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AfDB supports the Development of ECOWAS Common Migration Policy


The African Development Bank (AfDB), in partnership with the Economic Community of West African States (ECOWAS) Commission,  organized on 20-21 June 2013, in Dakar, Senegal,  a brainstorming workshop for migration experts and stakeholders from ECOWAS member states. The workshop, organized by the Regional Integration and Trade Division of the AfDB and supported by the Nigerian Technical Cooperation Fund, provided the basis for the development of a common regional migration policy.

The common migration policy, when developed, will provide critical materials for the review and modernization of the ECOWAS Protocol on the Free Movement of Persons and the Rights of Residency and Establishment. The implementation of the Protocol, which was crafted in 1979, has shown weaknesses that a modernized Protocol would need to address.

Critical issues to address include skills shortages, harnessing region-wide talent, improving remittance transfer mechanisms, as well as addressing the issue of dual citizenships, while improving the protection of migrant populations around the region in line with international conventions.

Mamadou Seck, Adviser to Minister for Foreign Affairs of Senegal, who represented the Minister at the opening ceremony, noted that “with its mutual and human riches, economic potential, historical and cultural affinities of its people, ECOWAS constitutes a homogeneous entity. A common migration policy elaborated and implemented in such a geographic space can only promote growth and development. That is why the Government of Senegal strongly supports this great initiative.”

Capturing the migration dynamics in the region, Inye Briggs of the AfDB re-iterated that more than 7.5 million West Africans (about 3 per cent of the region’s population) currently circulate within the sub-region – compared to 0.5 per cent of Europeans who circulate within Europe. These numbers do not include border dynamics or seasonal migration.

“These figures,” he continued, “show that West Africa cannot afford to ignore this trend, as the livelihood of a sizable part of its citizenry depends on intra-community migration. It also means that any migration policy that will be meaningful to the lives of West Africans needs to have a West African outlook.”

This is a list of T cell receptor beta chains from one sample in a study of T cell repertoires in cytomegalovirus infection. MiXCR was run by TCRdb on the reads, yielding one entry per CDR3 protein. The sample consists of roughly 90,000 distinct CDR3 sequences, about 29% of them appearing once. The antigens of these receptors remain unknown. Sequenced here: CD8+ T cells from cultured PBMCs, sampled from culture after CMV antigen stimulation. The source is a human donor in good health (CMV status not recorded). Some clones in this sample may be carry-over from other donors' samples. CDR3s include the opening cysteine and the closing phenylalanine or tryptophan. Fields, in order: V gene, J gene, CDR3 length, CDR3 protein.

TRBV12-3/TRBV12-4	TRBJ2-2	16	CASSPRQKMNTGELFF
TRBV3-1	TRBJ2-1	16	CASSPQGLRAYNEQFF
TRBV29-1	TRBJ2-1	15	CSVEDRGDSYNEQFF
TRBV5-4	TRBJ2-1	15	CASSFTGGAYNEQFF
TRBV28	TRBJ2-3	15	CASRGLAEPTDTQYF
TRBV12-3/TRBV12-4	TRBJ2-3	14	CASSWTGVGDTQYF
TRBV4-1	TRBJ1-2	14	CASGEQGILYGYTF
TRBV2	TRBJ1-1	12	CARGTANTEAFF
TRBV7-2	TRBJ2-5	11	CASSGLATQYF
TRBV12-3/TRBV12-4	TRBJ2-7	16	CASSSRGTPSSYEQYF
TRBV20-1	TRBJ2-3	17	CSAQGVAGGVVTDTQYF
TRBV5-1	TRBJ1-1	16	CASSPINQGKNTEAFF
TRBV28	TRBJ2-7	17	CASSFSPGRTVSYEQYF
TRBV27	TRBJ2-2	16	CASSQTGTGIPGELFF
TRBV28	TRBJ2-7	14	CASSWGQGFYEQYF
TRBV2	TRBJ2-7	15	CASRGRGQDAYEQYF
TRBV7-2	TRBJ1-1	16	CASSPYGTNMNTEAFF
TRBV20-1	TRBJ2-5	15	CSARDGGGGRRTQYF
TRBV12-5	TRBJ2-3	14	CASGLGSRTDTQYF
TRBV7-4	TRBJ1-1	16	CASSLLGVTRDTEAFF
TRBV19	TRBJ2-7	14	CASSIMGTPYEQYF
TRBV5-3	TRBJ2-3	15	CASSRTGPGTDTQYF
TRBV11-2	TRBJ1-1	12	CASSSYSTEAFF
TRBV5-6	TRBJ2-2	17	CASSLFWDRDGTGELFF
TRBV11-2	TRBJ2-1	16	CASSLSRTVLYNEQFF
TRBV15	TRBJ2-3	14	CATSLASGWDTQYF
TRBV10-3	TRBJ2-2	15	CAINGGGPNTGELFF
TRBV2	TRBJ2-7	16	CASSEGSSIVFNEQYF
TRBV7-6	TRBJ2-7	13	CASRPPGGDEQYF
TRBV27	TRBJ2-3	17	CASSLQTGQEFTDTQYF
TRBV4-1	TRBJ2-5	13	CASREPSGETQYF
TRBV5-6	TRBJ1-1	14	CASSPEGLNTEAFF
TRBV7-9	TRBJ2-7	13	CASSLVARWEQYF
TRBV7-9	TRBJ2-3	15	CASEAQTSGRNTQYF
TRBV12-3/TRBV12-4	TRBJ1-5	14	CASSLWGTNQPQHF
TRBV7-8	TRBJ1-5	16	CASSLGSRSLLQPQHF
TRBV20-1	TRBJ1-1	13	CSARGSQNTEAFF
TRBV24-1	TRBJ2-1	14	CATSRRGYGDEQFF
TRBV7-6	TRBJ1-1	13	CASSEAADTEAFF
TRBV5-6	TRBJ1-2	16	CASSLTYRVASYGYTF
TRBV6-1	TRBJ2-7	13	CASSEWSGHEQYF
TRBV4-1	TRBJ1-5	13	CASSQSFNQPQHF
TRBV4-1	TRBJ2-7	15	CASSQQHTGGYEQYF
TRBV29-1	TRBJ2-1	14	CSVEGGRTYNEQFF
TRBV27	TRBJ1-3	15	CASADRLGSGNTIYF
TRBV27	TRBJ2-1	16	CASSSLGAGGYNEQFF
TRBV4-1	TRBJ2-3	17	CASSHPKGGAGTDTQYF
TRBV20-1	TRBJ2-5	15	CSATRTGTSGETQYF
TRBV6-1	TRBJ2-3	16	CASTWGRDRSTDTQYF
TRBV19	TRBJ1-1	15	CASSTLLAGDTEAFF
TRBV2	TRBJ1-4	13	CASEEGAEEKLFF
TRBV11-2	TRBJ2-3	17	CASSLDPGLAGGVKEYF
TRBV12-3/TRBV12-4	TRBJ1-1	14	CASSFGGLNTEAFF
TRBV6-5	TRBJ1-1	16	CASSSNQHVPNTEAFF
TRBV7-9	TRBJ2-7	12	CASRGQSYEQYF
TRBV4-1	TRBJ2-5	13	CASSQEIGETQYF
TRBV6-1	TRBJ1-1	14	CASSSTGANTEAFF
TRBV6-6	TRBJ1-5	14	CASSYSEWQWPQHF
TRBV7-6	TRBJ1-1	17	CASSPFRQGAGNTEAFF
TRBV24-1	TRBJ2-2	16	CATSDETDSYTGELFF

Briggs recalled that in 2009 the Bank launched the Migration and Development Initiative supported by a Fund to help maximize the development impact of remittances by channeling them into productive investments, promoting business opportunities and creating jobs at the grassroots level.

On migration and employment, N’Fally Sanoh, ECOWAS Director of Free Movement and Tourism, spoke of what he terms “the ECOWAS Preference”, which should apply to employment in all sectors. “It is important to create a regional job market within ECOWAS, which could be a short term solution to the lack of skilled workers in specific industries in all ECOWAS countries. It is also a possible alternative to emigration towards the global north,” he said.  

“We are witnessing a strong momentum today, with nine West African countries developing migration policies, as well as ECOWAS progressing towards a common migration policy. This should be based on moving from immigration control to migration management of the rising numbers of youth in West Africa, and moving towards pro-active regional skills pooling, mainly through a harmonization of qualifications in order to facilitate recruitment of ECOWAS citizens within the sub-region,” said Anne Sofie Olsen, an AfDB migration expert who was also a participant at the workshop.

Delegates from ECOWAS countries shared their experiences of managing migration, interacting with their diaspora and developing national migration policies. Four key issues arose during the deliberations that delegates would expect a common regional migration policy to address. These are lack of mutual recognition of qualifications for professionals, lack of data on intra-regional remittances as well as lack of understanding of their development impact, lack of outreach to the diaspora within the sub-region to increase cross-border investments, and lack of cross-border trade facilitation.  

Participants also discussed the cost of remitting money to West Africa, where 70 per cent of all transfers is handled by one money transfer operator, pointing to lack of competitive marketplace for money transfers. Competitiveness is a function of the regulatory environment, capacity and resources, all areas the region must revisit in the future. The market is also evolving, with a large informal component and new technologies, leading to new remittance distribution channels such as mobile transfers and retail outlets that represent new challenges for regulators.

A key resolution was that ECOWAS indeed needs a common migration policy that is in tune with modern day realities and that would provide the framework for addressing the migration dynamics in the region in a way that is beneficial to its citizens.

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